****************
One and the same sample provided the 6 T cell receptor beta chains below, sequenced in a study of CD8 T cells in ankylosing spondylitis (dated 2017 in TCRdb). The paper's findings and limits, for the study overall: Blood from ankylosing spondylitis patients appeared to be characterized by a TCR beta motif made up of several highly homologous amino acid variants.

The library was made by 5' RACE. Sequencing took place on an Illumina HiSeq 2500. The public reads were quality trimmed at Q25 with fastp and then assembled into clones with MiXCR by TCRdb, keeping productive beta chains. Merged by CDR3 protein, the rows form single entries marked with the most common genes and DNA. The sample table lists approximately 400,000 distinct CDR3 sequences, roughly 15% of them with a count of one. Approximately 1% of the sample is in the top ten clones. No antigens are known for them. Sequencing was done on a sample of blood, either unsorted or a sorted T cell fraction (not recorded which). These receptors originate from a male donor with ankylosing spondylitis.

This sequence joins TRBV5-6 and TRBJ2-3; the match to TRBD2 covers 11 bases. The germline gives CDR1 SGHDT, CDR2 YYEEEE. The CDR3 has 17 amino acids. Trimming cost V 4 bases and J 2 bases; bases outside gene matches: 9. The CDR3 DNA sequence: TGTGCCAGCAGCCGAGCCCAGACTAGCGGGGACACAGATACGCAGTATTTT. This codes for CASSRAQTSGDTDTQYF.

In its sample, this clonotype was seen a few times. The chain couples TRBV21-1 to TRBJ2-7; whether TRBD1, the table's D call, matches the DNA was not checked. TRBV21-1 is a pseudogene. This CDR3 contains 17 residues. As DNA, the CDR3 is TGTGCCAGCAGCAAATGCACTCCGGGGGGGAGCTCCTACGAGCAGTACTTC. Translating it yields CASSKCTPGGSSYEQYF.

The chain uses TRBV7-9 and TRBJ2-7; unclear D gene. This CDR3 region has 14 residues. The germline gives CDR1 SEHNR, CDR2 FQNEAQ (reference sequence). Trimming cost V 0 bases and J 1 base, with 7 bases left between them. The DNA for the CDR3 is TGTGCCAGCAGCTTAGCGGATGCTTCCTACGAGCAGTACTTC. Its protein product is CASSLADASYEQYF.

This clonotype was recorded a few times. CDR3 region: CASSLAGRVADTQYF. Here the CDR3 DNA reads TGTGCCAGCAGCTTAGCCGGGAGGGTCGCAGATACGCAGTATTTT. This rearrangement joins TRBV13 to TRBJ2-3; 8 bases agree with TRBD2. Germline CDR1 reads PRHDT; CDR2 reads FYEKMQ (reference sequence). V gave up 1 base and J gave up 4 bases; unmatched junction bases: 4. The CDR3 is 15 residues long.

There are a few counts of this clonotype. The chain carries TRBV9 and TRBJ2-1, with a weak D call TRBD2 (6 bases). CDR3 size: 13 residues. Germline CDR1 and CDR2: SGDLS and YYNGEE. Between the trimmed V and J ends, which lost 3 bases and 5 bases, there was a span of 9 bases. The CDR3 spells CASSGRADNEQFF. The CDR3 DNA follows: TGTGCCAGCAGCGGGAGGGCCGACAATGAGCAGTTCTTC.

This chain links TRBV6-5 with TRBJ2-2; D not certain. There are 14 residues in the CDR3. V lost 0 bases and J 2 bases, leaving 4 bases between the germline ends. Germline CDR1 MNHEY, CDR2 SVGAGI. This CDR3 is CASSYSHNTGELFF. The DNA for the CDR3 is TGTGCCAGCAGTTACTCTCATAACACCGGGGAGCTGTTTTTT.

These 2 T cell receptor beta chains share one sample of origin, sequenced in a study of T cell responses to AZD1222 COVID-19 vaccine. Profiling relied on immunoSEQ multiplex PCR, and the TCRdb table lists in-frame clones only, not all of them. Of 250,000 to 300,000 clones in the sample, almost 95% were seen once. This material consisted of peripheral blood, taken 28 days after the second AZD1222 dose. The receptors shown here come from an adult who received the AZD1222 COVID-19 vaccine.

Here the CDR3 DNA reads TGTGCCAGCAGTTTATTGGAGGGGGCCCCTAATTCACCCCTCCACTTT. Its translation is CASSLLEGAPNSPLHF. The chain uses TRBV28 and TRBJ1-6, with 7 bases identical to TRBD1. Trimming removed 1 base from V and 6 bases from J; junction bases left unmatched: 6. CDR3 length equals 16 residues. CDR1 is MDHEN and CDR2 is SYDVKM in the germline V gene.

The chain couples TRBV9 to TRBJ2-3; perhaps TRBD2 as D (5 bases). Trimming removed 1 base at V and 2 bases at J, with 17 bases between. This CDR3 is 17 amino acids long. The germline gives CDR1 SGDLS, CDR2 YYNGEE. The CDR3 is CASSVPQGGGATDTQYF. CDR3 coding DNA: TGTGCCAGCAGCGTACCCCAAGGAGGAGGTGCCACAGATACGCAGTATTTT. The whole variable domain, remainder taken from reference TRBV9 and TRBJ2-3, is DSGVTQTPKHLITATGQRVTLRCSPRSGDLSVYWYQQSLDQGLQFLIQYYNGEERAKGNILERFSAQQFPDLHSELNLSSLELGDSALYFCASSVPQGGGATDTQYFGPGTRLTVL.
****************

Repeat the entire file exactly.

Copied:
One and the same sample provided the 6 T cell receptor beta chains below, sequenced in a study of CD8 T cells in ankylosing spondylitis (dated 2017 in TCRdb). The paper's findings and limits, for the study overall: Blood from ankylosing spondylitis patients appeared to be characterized by a TCR beta motif made up of several highly homologous amino acid variants.

The library was made by 5' RACE. Sequencing took place on an Illumina HiSeq 2500. The public reads were quality trimmed at Q25 with fastp and then assembled into clones with MiXCR by TCRdb, keeping productive beta chains. Merged by CDR3 protein, the rows form single entries marked with the most common genes and DNA. The sample table lists approximately 400,000 distinct CDR3 sequences, roughly 15% of them with a count of one. Approximately 1% of the sample is in the top ten clones. No antigens are known for them. Sequencing was done on a sample of blood, either unsorted or a sorted T cell fraction (not recorded which). These receptors originate from a male donor with ankylosing spondylitis.

This sequence joins TRBV5-6 and TRBJ2-3; the match to TRBD2 covers 11 bases. The germline gives CDR1 SGHDT, CDR2 YYEEEE. The CDR3 has 17 amino acids. Trimming cost V 4 bases and J 2 bases; bases outside gene matches: 9. The CDR3 DNA sequence: TGTGCCAGCAGCCGAGCCCAGACTAGCGGGGACACAGATACGCAGTATTTT. This codes for CASSRAQTSGDTDTQYF.

In its sample, this clonotype was seen a few times. The chain couples TRBV21-1 to TRBJ2-7; whether TRBD1, the table's D call, matches the DNA was not checked. TRBV21-1 is a pseudogene. This CDR3 contains 17 residues. As DNA, the CDR3 is TGTGCCAGCAGCAAATGCACTCCGGGGGGGAGCTCCTACGAGCAGTACTTC. Translating it yields CASSKCTPGGSSYEQYF.

The chain uses TRBV7-9 and TRBJ2-7; unclear D gene. This CDR3 region has 14 residues. The germline gives CDR1 SEHNR, CDR2 FQNEAQ (reference sequence). Trimming cost V 0 bases and J 1 base, with 7 bases left between them. The DNA for the CDR3 is TGTGCCAGCAGCTTAGCGGATGCTTCCTACGAGCAGTACTTC. Its protein product is CASSLADASYEQYF.

This clonotype was recorded a few times. CDR3 region: CASSLAGRVADTQYF. Here the CDR3 DNA reads TGTGCCAGCAGCTTAGCCGGGAGGGTCGCAGATACGCAGTATTTT. This rearrangement joins TRBV13 to TRBJ2-3; 8 bases agree with TRBD2. Germline CDR1 reads PRHDT; CDR2 reads FYEKMQ (reference sequence). V gave up 1 base and J gave up 4 bases; unmatched junction bases: 4. The CDR3 is 15 residues long.

There are a few counts of this clonotype. The chain carries TRBV9 and TRBJ2-1, with a weak D call TRBD2 (6 bases). CDR3 size: 13 residues. Germline CDR1 and CDR2: SGDLS and YYNGEE. Between the trimmed V and J ends, which lost 3 bases and 5 bases, there was a span of 9 bases. The CDR3 spells CASSGRADNEQFF. The CDR3 DNA follows: TGTGCCAGCAGCGGGAGGGCCGACAATGAGCAGTTCTTC.

This chain links TRBV6-5 with TRBJ2-2; D not certain. There are 14 residues in the CDR3. V lost 0 bases and J 2 bases, leaving 4 bases between the germline ends. Germline CDR1 MNHEY, CDR2 SVGAGI. This CDR3 is CASSYSHNTGELFF. The DNA for the CDR3 is TGTGCCAGCAGTTACTCTCATAACACCGGGGAGCTGTTTTTT.

These 2 T cell receptor beta chains share one sample of origin, sequenced in a study of T cell responses to AZD1222 COVID-19 vaccine. Profiling relied on immunoSEQ multiplex PCR, and the TCRdb table lists in-frame clones only, not all of them. Of 250,000 to 300,000 clones in the sample, almost 95% were seen once. This material consisted of peripheral blood, taken 28 days after the second AZD1222 dose. The receptors shown here come from an adult who received the AZD1222 COVID-19 vaccine.

Here the CDR3 DNA reads TGTGCCAGCAGTTTATTGGAGGGGGCCCCTAATTCACCCCTCCACTTT. Its translation is CASSLLEGAPNSPLHF. The chain uses TRBV28 and TRBJ1-6, with 7 bases identical to TRBD1. Trimming removed 1 base from V and 6 bases from J; junction bases left unmatched: 6. CDR3 length equals 16 residues. CDR1 is MDHEN and CDR2 is SYDVKM in the germline V gene.

The chain couples TRBV9 to TRBJ2-3; perhaps TRBD2 as D (5 bases). Trimming removed 1 base at V and 2 bases at J, with 17 bases between. This CDR3 is 17 amino acids long. The germline gives CDR1 SGDLS, CDR2 YYNGEE. The CDR3 is CASSVPQGGGATDTQYF. CDR3 coding DNA: TGTGCCAGCAGCGTACCCCAAGGAGGAGGTGCCACAGATACGCAGTATTTT. The whole variable domain, remainder taken from reference TRBV9 and TRBJ2-3, is DSGVTQTPKHLITATGQRVTLRCSPRSGDLSVYWYQQSLDQGLQFLIQYYNGEERAKGNILERFSAQQFPDLHSELNLSSLELGDSALYFCASSVPQGGGATDTQYFGPGTRLTVL.